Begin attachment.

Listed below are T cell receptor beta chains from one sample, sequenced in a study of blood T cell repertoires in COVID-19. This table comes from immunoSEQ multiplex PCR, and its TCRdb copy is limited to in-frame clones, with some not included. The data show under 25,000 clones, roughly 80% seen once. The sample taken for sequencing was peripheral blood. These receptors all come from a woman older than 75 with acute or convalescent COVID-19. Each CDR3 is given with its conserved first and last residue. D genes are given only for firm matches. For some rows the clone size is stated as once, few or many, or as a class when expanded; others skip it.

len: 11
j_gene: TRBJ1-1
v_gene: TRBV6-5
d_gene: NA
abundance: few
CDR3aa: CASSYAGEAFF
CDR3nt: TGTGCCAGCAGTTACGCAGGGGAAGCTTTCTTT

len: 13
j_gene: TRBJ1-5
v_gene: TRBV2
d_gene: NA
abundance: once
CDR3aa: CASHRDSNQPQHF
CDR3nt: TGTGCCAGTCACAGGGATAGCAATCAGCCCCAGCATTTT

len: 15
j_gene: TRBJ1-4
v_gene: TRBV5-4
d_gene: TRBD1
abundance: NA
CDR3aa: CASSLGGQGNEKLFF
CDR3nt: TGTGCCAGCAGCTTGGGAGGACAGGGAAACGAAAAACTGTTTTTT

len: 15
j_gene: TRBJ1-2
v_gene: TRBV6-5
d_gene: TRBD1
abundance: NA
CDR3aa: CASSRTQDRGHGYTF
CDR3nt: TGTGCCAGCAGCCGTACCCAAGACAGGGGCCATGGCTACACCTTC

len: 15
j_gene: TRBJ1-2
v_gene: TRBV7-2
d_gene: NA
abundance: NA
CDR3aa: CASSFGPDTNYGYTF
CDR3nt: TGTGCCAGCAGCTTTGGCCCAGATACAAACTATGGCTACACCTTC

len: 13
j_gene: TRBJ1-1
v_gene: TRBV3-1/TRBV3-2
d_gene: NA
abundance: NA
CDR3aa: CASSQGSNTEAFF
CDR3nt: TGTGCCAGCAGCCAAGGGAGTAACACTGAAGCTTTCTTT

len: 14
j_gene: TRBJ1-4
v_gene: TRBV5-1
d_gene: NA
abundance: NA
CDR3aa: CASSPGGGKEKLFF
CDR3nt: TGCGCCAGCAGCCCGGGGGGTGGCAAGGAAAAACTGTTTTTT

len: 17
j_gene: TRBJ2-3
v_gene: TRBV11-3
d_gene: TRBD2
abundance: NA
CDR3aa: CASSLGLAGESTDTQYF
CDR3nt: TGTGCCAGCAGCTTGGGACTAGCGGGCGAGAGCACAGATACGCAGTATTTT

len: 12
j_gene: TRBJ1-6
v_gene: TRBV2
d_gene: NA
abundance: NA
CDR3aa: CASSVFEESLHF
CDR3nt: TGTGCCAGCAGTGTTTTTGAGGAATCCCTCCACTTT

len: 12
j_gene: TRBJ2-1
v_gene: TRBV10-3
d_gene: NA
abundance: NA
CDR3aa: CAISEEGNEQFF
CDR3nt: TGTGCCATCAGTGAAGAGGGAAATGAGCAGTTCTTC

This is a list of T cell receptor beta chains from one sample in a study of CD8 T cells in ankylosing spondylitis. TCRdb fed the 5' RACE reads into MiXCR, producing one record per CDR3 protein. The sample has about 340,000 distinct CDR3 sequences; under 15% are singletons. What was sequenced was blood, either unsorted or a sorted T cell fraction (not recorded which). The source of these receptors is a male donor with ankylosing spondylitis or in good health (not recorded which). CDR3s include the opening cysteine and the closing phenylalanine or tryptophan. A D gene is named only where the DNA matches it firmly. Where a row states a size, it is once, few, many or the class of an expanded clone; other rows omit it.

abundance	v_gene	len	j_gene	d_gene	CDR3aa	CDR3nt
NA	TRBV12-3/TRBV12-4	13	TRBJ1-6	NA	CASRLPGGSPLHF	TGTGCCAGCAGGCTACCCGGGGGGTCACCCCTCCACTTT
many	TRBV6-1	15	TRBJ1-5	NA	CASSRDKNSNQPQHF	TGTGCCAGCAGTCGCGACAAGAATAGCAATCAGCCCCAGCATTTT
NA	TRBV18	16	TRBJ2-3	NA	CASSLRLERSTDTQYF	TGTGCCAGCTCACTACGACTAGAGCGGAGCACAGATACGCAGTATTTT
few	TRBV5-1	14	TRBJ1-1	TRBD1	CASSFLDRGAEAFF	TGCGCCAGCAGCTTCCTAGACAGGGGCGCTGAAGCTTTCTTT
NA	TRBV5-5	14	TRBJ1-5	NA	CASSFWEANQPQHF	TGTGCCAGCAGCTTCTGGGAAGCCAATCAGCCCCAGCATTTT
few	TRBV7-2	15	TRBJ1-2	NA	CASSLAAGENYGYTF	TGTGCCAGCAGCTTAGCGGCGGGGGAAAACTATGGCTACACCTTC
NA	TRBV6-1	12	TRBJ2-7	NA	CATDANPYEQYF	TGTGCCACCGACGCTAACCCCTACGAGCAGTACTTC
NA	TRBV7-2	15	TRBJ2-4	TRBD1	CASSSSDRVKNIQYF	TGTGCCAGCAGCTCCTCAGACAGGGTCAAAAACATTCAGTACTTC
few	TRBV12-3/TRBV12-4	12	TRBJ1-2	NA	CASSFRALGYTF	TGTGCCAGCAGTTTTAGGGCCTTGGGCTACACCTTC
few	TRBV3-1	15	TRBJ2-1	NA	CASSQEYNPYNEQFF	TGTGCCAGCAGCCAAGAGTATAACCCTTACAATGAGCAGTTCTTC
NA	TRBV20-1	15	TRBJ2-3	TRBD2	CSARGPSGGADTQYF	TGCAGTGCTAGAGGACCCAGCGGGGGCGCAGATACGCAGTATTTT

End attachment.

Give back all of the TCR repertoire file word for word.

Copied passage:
Listed below are T cell receptor beta chains from one sample, sequenced in a study of blood T cell repertoires in COVID-19. This table comes from immunoSEQ multiplex PCR, and its TCRdb copy is limited to in-frame clones, with some not included. The data show under 25,000 clones, roughly 80% seen once. The sample taken for sequencing was peripheral blood. These receptors all come from a woman older than 75 with acute or convalescent COVID-19. Each CDR3 is given with its conserved first and last residue. D genes are given only for firm matches. For some rows the clone size is stated as once, few or many, or as a class when expanded; others skip it.

len: 11
j_gene: TRBJ1-1
v_gene: TRBV6-5
d_gene: NA
abundance: few
CDR3aa: CASSYAGEAFF
CDR3nt: TGTGCCAGCAGTTACGCAGGGGAAGCTTTCTTT

len: 13
j_gene: TRBJ1-5
v_gene: TRBV2
d_gene: NA
abundance: once
CDR3aa: CASHRDSNQPQHF
CDR3nt: TGTGCCAGTCACAGGGATAGCAATCAGCCCCAGCATTTT

len: 15
j_gene: TRBJ1-4
v_gene: TRBV5-4
d_gene: TRBD1
abundance: NA
CDR3aa: CASSLGGQGNEKLFF
CDR3nt: TGTGCCAGCAGCTTGGGAGGACAGGGAAACGAAAAACTGTTTTTT

len: 15
j_gene: TRBJ1-2
v_gene: TRBV6-5
d_gene: TRBD1
abundance: NA
CDR3aa: CASSRTQDRGHGYTF
CDR3nt: TGTGCCAGCAGCCGTACCCAAGACAGGGGCCATGGCTACACCTTC

len: 15
j_gene: TRBJ1-2
v_gene: TRBV7-2
d_gene: NA
abundance: NA
CDR3aa: CASSFGPDTNYGYTF
CDR3nt: TGTGCCAGCAGCTTTGGCCCAGATACAAACTATGGCTACACCTTC

len: 13
j_gene: TRBJ1-1
v_gene: TRBV3-1/TRBV3-2
d_gene: NA
abundance: NA
CDR3aa: CASSQGSNTEAFF
CDR3nt: TGTGCCAGCAGCCAAGGGAGTAACACTGAAGCTTTCTTT

len: 14
j_gene: TRBJ1-4
v_gene: TRBV5-1
d_gene: NA
abundance: NA
CDR3aa: CASSPGGGKEKLFF
CDR3nt: TGCGCCAGCAGCCCGGGGGGTGGCAAGGAAAAACTGTTTTTT

len: 17
j_gene: TRBJ2-3
v_gene: TRBV11-3
d_gene: TRBD2
abundance: NA
CDR3aa: CASSLGLAGESTDTQYF
CDR3nt: TGTGCCAGCAGCTTGGGACTAGCGGGCGAGAGCACAGATACGCAGTATTTT

len: 12
j_gene: TRBJ1-6
v_gene: TRBV2
d_gene: NA
abundance: NA
CDR3aa: CASSVFEESLHF
CDR3nt: TGTGCCAGCAGTGTTTTTGAGGAATCCCTCCACTTT

len: 12
j_gene: TRBJ2-1
v_gene: TRBV10-3
d_gene: NA
abundance: NA
CDR3aa: CAISEEGNEQFF
CDR3nt: TGTGCCATCAGTGAAGAGGGAAATGAGCAGTTCTTC

This is a list of T cell receptor beta chains from one sample in a study of CD8 T cells in ankylosing spondylitis. TCRdb fed the 5' RACE reads into MiXCR, producing one record per CDR3 protein. The sample has about 340,000 distinct CDR3 sequences; under 15% are singletons. What was sequenced was blood, either unsorted or a sorted T cell fraction (not recorded which). The source of these receptors is a male donor with ankylosing spondylitis or in good health (not recorded which). CDR3s include the opening cysteine and the closing phenylalanine or tryptophan. A D gene is named only where the DNA matches it firmly. Where a row states a size, it is once, few, many or the class of an expanded clone; other rows omit it.

abundance	v_gene	len	j_gene	d_gene	CDR3aa	CDR3nt
NA	TRBV12-3/TRBV12-4	13	TRBJ1-6	NA	CASRLPGGSPLHF	TGTGCCAGCAGGCTACCCGGGGGGTCACCCCTCCACTTT
many	TRBV6-1	15	TRBJ1-5	NA	CASSRDKNSNQPQHF	TGTGCCAGCAGTCGCGACAAGAATAGCAATCAGCCCCAGCATTTT
NA	TRBV18	16	TRBJ2-3	NA	CASSLRLERSTDTQYF	TGTGCCAGCTCACTACGACTAGAGCGGAGCACAGATACGCAGTATTTT
few	TRBV5-1	14	TRBJ1-1	TRBD1	CASSFLDRGAEAFF	TGCGCCAGCAGCTTCCTAGACAGGGGCGCTGAAGCTTTCTTT
NA	TRBV5-5	14	TRBJ1-5	NA	CASSFWEANQPQHF	TGTGCCAGCAGCTTCTGGGAAGCCAATCAGCCCCAGCATTTT
few	TRBV7-2	15	TRBJ1-2	NA	CASSLAAGENYGYTF	TGTGCCAGCAGCTTAGCGGCGGGGGAAAACTATGGCTACACCTTC
NA	TRBV6-1	12	TRBJ2-7	NA	CATDANPYEQYF	TGTGCCACCGACGCTAACCCCTACGAGCAGTACTTC
NA	TRBV7-2	15	TRBJ2-4	TRBD1	CASSSSDRVKNIQYF	TGTGCCAGCAGCTCCTCAGACAGGGTCAAAAACATTCAGTACTTC
few	TRBV12-3/TRBV12-4	12	TRBJ1-2	NA	CASSFRALGYTF	TGTGCCAGCAGTTTTAGGGCCTTGGGCTACACCTTC
few	TRBV3-1	15	TRBJ2-1	NA	CASSQEYNPYNEQFF	TGTGCCAGCAGCCAAGAGTATAACCCTTACAATGAGCAGTTCTTC
NA	TRBV20-1	15	TRBJ2-3	TRBD2	CSARGPSGGADTQYF	TGCAGTGCTAGAGGACCCAGCGGGGGCGCAGATACGCAGTATTTT